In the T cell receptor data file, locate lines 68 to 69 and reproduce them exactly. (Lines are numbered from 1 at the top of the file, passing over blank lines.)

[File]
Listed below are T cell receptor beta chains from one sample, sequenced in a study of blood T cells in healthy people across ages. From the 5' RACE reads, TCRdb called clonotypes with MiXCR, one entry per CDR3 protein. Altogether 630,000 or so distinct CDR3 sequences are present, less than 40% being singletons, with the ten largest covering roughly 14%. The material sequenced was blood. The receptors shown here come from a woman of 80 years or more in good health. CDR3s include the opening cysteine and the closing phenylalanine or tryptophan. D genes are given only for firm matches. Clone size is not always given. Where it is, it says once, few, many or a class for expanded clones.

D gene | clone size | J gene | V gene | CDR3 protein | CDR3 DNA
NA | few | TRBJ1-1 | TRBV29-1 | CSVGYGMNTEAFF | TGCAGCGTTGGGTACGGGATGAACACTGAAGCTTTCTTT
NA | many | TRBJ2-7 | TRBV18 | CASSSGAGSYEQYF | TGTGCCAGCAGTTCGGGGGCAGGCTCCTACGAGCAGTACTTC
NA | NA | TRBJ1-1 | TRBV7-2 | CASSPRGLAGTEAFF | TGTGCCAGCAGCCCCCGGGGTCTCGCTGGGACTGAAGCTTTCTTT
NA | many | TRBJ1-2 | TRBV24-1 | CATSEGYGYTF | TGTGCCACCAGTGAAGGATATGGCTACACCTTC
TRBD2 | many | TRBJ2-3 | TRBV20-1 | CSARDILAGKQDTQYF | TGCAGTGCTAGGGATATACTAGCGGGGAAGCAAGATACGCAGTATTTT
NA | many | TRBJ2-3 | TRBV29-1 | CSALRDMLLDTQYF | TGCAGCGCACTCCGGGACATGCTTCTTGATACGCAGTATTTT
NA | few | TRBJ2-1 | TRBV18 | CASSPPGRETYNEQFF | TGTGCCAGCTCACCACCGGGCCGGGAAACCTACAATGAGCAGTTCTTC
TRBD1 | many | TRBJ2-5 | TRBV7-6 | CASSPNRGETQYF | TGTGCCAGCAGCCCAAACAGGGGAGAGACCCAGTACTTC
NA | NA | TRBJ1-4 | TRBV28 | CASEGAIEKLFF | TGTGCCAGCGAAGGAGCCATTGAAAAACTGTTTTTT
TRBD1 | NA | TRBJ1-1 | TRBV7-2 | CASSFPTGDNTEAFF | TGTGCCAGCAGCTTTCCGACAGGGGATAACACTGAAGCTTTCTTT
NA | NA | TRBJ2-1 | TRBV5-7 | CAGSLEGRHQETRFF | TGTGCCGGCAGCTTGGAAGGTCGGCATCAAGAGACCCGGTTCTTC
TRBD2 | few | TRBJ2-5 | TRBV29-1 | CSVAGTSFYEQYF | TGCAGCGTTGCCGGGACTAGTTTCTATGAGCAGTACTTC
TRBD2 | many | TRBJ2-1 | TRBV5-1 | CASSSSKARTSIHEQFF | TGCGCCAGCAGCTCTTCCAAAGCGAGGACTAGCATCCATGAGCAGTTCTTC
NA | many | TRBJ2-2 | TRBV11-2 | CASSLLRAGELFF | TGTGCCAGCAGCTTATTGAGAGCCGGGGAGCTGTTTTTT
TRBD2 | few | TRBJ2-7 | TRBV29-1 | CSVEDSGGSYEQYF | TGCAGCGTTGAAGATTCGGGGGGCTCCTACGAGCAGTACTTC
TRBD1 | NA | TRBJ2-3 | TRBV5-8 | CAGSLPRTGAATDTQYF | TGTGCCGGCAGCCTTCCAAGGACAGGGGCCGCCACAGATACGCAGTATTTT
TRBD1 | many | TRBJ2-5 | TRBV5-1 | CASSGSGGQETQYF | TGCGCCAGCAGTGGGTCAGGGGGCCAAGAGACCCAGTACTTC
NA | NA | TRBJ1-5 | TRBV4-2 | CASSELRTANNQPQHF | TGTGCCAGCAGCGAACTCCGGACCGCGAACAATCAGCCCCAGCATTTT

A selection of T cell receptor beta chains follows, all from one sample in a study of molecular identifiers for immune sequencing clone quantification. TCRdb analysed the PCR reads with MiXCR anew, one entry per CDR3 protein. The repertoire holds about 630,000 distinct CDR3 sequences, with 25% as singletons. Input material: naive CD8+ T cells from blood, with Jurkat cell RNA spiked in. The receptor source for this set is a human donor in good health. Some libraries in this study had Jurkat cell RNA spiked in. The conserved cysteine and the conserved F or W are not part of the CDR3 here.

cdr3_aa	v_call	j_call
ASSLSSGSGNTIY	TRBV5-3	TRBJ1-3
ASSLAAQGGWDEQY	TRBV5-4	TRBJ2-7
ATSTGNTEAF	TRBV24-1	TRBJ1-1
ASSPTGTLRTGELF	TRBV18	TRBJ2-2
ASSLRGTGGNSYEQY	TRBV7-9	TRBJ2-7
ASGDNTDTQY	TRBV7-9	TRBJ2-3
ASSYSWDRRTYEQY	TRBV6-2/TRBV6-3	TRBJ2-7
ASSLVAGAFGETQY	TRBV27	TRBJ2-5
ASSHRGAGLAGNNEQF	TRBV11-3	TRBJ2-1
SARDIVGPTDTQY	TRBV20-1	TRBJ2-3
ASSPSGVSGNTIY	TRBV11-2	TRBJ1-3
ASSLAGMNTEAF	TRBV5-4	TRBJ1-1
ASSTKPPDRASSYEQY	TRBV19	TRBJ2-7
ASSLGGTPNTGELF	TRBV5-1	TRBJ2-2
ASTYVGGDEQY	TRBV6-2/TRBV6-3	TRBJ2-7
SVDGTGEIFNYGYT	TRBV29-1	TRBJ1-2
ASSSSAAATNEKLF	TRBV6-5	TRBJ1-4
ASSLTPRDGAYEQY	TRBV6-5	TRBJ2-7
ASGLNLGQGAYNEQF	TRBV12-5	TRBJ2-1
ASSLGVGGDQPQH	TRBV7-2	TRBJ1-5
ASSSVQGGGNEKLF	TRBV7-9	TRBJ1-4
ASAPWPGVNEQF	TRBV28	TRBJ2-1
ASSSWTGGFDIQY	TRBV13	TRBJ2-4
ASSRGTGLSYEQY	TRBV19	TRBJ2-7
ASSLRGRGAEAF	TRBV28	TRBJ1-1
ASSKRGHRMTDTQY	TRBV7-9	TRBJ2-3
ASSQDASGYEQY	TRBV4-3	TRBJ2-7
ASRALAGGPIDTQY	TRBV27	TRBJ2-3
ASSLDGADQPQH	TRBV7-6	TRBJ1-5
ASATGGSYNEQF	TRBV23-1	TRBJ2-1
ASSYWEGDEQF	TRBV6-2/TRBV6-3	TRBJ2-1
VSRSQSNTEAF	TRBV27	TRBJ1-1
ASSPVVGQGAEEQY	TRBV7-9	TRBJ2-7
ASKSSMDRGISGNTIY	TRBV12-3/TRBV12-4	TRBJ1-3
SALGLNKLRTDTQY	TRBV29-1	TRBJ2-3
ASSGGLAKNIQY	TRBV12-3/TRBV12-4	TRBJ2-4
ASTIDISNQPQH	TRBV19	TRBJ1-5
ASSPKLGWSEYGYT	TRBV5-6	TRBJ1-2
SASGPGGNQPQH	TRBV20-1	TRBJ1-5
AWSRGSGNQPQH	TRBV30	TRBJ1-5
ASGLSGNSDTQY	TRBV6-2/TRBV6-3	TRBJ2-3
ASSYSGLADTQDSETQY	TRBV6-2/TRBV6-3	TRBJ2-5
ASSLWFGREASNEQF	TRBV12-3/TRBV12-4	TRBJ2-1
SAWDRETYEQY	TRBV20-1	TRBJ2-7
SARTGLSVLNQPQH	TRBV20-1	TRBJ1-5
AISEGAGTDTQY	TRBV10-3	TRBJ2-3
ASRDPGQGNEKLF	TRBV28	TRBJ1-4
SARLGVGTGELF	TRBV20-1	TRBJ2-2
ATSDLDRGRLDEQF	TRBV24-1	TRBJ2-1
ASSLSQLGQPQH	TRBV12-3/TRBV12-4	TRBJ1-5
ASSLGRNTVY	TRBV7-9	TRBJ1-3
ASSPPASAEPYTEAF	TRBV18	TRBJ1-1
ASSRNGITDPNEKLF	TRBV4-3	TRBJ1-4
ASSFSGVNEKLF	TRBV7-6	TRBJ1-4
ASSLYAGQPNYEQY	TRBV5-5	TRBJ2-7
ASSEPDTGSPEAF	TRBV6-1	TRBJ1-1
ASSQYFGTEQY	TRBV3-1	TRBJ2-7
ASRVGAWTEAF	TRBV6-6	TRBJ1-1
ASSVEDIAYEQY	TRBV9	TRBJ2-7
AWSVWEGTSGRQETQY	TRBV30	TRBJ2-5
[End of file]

AISEGAGTDTQY	TRBV10-3	TRBJ2-3
ASRDPGQGNEKLF	TRBV28	TRBJ1-4